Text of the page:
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Tampa Bay Seawater Desalination Plant

2008 NCPPP Service Award Winner
Project Location: Tampa Bay Region, Florida
Public Sector Partner: Tampa Bay Water
Contact Name: Gerald Seeber, General Manager, gseeber@tampabaywater.org
Private Sector Partner:  American Water-Pridesa
Contact Name: Efrain Rodriguez, Regional Director of Operations, erodriguez@amwater.com

Project Summary
The Tampa Bay region of Florida, which is located within the Southwest Florida Water Management District, has traditionally acquired its drinking water supply from groundwater pumped from nearby aquifers. In the 1990s, population growth began to outpace current drinking water supplies and the development of new ones. As drought further aggravated the shortage, Tampa Bay Water, the wholesale water developer and supplier that serves the Greater Tampa Bay region, began to look for an alternative to groundwater. Tampa Bay Water’s members include the Counties of Hillsborough, Pasco and Pinellas and the Cities of New Port Richey, St. Petersburg and Tampa.

Co-located with an existing coal-fired power plant, the Tampa Bay Seawater Desalination Plant began producing high-quality drinking water in January 2008. To produce the required 25 mgd, the plant reuses 44 mgd of the nearby power plant’s cooling system. From those 44 mgd, 25 mgd of drinking water is created and distributed throughout the region. The remaining 19 mgd of concentrated seawater is diluted with the cooling system’s remaining 1.356 billion gallons per day and deposited into the Tampa Bay. This innovative system has decreased the costs typically associated with desalination because it reuses already warmed water, from which it is easier to extract salt. Tampa Bay Water commissioned the construction of a seawater desalination plant in 1998 for $110 million. Due to unforeseen bankruptcies of the contracted development and construction firms and inefficiencies of the filtering process, Tampa Bay Water re-acquired the facility and contracted with American Water-Pridesa in 2005 for a complete overhaul and management of the treatment facility. The facility is responsible for the supply for 25 million gallons of water per day (mgd). The 2008 daily average totaled 15 mgd.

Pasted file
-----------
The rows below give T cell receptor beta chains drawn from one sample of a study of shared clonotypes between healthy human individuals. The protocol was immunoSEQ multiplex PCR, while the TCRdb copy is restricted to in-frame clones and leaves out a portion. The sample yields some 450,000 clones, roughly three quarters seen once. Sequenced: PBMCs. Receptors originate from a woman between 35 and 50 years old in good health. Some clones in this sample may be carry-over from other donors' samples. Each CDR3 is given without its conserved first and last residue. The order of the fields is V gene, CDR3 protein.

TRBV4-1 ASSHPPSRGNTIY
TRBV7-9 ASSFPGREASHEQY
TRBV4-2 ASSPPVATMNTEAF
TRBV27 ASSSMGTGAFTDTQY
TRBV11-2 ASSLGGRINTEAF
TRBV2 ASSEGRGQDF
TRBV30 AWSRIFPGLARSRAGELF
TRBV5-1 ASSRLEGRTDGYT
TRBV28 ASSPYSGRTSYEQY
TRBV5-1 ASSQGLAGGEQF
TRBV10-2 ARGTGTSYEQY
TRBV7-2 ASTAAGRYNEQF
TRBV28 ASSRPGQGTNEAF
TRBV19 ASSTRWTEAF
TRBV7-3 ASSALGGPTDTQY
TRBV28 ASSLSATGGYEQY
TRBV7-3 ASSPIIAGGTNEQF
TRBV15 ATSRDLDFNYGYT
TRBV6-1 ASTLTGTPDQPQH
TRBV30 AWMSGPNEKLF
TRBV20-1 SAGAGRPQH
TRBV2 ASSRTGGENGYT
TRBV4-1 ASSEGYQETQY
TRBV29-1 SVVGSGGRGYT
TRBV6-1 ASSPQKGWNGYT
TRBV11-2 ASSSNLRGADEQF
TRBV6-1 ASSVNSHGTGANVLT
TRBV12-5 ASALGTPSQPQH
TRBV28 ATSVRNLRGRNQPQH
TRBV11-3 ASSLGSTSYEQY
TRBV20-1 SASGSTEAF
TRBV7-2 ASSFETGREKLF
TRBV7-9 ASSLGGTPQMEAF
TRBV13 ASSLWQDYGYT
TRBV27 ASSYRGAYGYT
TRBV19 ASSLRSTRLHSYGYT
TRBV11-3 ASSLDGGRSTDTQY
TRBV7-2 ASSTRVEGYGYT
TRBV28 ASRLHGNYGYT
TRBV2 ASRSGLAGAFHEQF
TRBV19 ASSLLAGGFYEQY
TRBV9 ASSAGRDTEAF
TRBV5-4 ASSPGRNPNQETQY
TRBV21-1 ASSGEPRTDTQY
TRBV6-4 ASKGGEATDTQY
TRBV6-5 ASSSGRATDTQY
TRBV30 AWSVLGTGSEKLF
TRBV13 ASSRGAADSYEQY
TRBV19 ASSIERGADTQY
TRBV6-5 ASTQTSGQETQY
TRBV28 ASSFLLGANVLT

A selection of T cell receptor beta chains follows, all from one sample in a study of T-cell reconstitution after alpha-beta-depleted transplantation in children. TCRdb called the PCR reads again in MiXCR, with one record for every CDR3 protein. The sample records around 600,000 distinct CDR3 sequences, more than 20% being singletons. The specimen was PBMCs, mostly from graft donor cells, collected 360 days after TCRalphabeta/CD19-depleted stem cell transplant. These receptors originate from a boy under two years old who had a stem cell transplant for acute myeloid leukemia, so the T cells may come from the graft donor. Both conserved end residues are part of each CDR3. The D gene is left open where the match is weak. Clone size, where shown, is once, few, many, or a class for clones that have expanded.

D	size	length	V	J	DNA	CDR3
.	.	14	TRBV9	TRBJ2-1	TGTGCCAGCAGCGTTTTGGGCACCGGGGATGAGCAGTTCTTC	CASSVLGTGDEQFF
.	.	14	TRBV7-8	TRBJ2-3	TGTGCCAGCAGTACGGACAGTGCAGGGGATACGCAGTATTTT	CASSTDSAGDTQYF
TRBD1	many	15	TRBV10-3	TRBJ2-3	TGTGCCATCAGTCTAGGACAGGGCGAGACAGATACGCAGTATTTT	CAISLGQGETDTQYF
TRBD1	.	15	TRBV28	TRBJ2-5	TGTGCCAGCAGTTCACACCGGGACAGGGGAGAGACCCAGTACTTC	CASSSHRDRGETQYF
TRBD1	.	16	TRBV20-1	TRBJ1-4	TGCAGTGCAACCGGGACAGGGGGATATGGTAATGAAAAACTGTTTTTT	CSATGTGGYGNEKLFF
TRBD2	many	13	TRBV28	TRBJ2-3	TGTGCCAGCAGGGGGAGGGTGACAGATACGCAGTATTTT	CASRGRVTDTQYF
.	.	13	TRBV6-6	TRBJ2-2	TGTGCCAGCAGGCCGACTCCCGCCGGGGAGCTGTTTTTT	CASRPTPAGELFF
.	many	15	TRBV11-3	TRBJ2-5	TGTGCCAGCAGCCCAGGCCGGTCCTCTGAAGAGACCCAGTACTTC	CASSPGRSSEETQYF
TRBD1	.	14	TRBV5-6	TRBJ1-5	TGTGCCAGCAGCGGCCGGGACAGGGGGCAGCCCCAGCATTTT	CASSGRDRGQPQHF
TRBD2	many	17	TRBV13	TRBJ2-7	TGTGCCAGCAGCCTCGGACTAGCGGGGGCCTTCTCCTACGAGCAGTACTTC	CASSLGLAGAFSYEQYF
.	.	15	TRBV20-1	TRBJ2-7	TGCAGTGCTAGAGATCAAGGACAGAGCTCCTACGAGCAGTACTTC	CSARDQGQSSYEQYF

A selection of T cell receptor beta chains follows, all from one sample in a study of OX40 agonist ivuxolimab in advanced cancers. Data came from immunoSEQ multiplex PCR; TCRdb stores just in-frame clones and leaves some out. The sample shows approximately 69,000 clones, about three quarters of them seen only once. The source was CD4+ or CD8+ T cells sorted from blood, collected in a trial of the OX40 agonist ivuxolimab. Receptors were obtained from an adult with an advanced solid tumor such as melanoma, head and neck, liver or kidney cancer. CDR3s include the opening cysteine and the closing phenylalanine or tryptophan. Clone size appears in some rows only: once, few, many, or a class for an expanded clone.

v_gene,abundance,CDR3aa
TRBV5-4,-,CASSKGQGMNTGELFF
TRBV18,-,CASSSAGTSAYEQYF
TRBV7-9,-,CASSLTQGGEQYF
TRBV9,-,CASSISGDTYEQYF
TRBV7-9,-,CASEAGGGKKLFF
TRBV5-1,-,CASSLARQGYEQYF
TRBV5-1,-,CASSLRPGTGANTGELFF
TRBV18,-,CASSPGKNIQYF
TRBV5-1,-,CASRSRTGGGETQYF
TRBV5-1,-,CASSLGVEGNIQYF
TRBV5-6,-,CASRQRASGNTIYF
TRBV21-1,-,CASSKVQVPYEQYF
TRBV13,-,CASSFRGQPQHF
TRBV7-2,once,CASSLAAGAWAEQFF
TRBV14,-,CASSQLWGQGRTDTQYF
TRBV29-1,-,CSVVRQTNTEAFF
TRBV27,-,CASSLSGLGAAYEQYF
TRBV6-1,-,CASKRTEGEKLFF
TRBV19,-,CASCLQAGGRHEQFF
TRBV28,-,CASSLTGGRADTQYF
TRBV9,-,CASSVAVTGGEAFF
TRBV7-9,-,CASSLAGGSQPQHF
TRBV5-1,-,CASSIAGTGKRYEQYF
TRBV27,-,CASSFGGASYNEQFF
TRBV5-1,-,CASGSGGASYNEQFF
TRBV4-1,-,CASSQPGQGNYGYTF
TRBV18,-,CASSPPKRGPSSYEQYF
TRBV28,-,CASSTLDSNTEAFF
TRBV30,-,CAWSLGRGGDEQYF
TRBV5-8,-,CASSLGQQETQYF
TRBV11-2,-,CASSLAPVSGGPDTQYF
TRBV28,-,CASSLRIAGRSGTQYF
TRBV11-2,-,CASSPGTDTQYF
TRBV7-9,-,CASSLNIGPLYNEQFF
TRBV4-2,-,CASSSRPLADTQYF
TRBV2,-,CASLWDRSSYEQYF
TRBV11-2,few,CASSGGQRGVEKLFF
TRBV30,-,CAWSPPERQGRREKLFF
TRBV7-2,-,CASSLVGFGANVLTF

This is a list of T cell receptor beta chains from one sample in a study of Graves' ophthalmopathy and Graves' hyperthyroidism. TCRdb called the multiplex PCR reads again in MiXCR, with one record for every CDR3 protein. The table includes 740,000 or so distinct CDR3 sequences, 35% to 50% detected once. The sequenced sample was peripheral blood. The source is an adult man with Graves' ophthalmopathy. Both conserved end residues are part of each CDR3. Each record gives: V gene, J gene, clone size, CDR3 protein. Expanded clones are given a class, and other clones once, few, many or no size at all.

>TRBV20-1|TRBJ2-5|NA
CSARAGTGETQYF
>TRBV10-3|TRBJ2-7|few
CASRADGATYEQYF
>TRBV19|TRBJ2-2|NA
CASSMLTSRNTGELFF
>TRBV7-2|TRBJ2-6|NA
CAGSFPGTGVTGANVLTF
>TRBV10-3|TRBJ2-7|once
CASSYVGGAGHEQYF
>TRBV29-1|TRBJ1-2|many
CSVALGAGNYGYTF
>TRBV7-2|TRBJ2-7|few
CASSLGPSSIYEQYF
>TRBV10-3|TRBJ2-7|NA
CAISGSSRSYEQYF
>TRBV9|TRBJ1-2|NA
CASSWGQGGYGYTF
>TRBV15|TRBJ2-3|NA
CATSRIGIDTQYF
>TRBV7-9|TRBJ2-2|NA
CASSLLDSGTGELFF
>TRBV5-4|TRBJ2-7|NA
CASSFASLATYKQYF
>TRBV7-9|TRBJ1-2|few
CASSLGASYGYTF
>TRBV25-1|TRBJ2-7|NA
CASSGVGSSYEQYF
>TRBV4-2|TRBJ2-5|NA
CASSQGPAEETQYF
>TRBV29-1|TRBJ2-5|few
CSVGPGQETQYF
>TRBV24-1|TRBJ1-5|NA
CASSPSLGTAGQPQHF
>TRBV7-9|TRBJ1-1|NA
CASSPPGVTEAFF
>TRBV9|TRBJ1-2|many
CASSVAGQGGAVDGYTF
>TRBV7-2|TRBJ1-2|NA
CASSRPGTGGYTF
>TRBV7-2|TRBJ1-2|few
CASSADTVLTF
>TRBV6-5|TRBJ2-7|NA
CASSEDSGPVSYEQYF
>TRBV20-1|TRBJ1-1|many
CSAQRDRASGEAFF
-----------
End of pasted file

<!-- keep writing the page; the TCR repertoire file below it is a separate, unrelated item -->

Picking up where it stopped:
The plant maintains a 70:1 dilution ratio, which has not adversely affected the bay’s salinity and is within federal salinity standards. This new water source, serving 2.5 million people, now supplies ten percent of the region’s drinking water.

Project Objectives
Tampa Bay Water sought to decrease groundwater pumping, protect the environment from undue stress and meet the needs of a growing community. In order to deliver drinking water to its customers effectively, Tampa Bay Water embarked on the construction of the largest desalination plant in the United States.

Project Description
Partners
The public sector partner for the plant is Tampa Bay Water, a utility agency that supplies water to the Counties of Hillsborough, Pasco and Pinellas as well as the Cities of New Port Richey, St. Petersburg and Tampa. With nearly 2.5 million people living in the region, it is necessary to supply approximately 25 mgd to the area.

The private sector partner is American Water-Pridesa, a joint venture subsidy of American Water and Acciona Agua. American Water-Pridesa took over the existing desalination plant in 2005, and after three years of repairs and improvements, the plant re-opened in January 2008.